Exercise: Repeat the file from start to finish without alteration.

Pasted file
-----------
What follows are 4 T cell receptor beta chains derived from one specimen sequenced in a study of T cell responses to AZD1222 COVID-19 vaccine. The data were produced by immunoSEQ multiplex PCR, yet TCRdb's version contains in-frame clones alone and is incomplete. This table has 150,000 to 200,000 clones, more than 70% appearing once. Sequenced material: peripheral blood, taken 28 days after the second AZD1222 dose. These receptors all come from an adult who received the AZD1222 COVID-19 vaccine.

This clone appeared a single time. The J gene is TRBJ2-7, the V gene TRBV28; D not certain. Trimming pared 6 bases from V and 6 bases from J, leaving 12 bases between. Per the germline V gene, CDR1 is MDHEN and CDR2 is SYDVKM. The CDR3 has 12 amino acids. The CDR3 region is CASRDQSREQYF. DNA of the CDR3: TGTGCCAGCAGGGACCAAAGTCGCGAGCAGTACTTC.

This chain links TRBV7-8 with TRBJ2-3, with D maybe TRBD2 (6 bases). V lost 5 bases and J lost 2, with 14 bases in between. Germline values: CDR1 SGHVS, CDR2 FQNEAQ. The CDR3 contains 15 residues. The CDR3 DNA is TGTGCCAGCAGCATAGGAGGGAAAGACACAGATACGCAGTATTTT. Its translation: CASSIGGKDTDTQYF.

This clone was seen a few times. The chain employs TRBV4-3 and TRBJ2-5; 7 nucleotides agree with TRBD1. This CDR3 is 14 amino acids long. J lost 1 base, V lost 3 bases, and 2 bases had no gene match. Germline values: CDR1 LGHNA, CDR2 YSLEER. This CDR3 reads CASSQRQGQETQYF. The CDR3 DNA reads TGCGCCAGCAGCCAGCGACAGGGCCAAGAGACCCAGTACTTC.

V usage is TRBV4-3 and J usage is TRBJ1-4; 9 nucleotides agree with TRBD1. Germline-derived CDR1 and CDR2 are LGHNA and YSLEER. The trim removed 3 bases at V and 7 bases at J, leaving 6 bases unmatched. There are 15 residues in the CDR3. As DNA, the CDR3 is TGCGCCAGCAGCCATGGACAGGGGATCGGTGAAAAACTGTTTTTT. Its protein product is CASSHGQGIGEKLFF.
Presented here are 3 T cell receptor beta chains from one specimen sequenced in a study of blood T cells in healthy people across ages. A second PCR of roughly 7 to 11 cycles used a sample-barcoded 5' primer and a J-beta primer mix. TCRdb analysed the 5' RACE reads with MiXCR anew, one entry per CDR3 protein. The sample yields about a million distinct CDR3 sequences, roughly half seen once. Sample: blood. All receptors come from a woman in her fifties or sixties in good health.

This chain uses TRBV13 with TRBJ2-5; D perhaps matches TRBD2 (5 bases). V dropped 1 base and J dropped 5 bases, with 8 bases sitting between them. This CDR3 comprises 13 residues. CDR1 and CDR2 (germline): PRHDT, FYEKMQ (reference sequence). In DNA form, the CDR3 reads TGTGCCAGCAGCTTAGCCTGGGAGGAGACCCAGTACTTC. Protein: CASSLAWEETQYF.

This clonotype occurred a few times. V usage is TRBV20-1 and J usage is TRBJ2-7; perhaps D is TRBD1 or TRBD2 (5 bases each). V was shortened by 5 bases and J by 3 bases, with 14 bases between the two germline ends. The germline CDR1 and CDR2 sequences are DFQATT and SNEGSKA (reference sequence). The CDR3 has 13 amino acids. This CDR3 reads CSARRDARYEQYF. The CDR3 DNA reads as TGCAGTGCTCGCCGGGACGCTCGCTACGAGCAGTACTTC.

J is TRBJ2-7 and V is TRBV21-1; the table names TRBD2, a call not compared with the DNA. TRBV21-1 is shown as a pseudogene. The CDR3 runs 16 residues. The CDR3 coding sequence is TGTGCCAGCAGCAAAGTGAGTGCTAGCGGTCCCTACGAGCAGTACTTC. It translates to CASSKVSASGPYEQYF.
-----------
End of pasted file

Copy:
What follows are 4 T cell receptor beta chains derived from one specimen sequenced in a study of T cell responses to AZD1222 COVID-19 vaccine. The data were produced by immunoSEQ multiplex PCR, yet TCRdb's version contains in-frame clones alone and is incomplete. This table has 150,000 to 200,000 clones, more than 70% appearing once. Sequenced material: peripheral blood, taken 28 days after the second AZD1222 dose. These receptors all come from an adult who received the AZD1222 COVID-19 vaccine.

This clone appeared a single time. The J gene is TRBJ2-7, the V gene TRBV28; D not certain. Trimming pared 6 bases from V and 6 bases from J, leaving 12 bases between. Per the germline V gene, CDR1 is MDHEN and CDR2 is SYDVKM. The CDR3 has 12 amino acids. The CDR3 region is CASRDQSREQYF. DNA of the CDR3: TGTGCCAGCAGGGACCAAAGTCGCGAGCAGTACTTC.

This chain links TRBV7-8 with TRBJ2-3, with D maybe TRBD2 (6 bases). V lost 5 bases and J lost 2, with 14 bases in between. Germline values: CDR1 SGHVS, CDR2 FQNEAQ. The CDR3 contains 15 residues. The CDR3 DNA is TGTGCCAGCAGCATAGGAGGGAAAGACACAGATACGCAGTATTTT. Its translation: CASSIGGKDTDTQYF.

This clone was seen a few times. The chain employs TRBV4-3 and TRBJ2-5; 7 nucleotides agree with TRBD1. This CDR3 is 14 amino acids long. J lost 1 base, V lost 3 bases, and 2 bases had no gene match. Germline values: CDR1 LGHNA, CDR2 YSLEER. This CDR3 reads CASSQRQGQETQYF. The CDR3 DNA reads TGCGCCAGCAGCCAGCGACAGGGCCAAGAGACCCAGTACTTC.

V usage is TRBV4-3 and J usage is TRBJ1-4; 9 nucleotides agree with TRBD1. Germline-derived CDR1 and CDR2 are LGHNA and YSLEER. The trim removed 3 bases at V and 7 bases at J, leaving 6 bases unmatched. There are 15 residues in the CDR3. As DNA, the CDR3 is TGCGCCAGCAGCCATGGACAGGGGATCGGTGAAAAACTGTTTTTT. Its protein product is CASSHGQGIGEKLFF.
Presented here are 3 T cell receptor beta chains from one specimen sequenced in a study of blood T cells in healthy people across ages. A second PCR of roughly 7 to 11 cycles used a sample-barcoded 5' primer and a J-beta primer mix. TCRdb analysed the 5' RACE reads with MiXCR anew, one entry per CDR3 protein. The sample yields about a million distinct CDR3 sequences, roughly half seen once. Sample: blood. All receptors come from a woman in her fifties or sixties in good health.

This chain uses TRBV13 with TRBJ2-5; D perhaps matches TRBD2 (5 bases). V dropped 1 base and J dropped 5 bases, with 8 bases sitting between them. This CDR3 comprises 13 residues. CDR1 and CDR2 (germline): PRHDT, FYEKMQ (reference sequence). In DNA form, the CDR3 reads TGTGCCAGCAGCTTAGCCTGGGAGGAGACCCAGTACTTC. Protein: CASSLAWEETQYF.

This clonotype occurred a few times. V usage is TRBV20-1 and J usage is TRBJ2-7; perhaps D is TRBD1 or TRBD2 (5 bases each). V was shortened by 5 bases and J by 3 bases, with 14 bases between the two germline ends. The germline CDR1 and CDR2 sequences are DFQATT and SNEGSKA (reference sequence). The CDR3 has 13 amino acids. This CDR3 reads CSARRDARYEQYF. The CDR3 DNA reads as TGCAGTGCTCGCCGGGACGCTCGCTACGAGCAGTACTTC.

J is TRBJ2-7 and V is TRBV21-1; the table names TRBD2, a call not compared with the DNA. TRBV21-1 is shown as a pseudogene. The CDR3 runs 16 residues. The CDR3 coding sequence is TGTGCCAGCAGCAAAGTGAGTGCTAGCGGTCCCTACGAGCAGTACTTC. It translates to CASSKVSASGPYEQYF.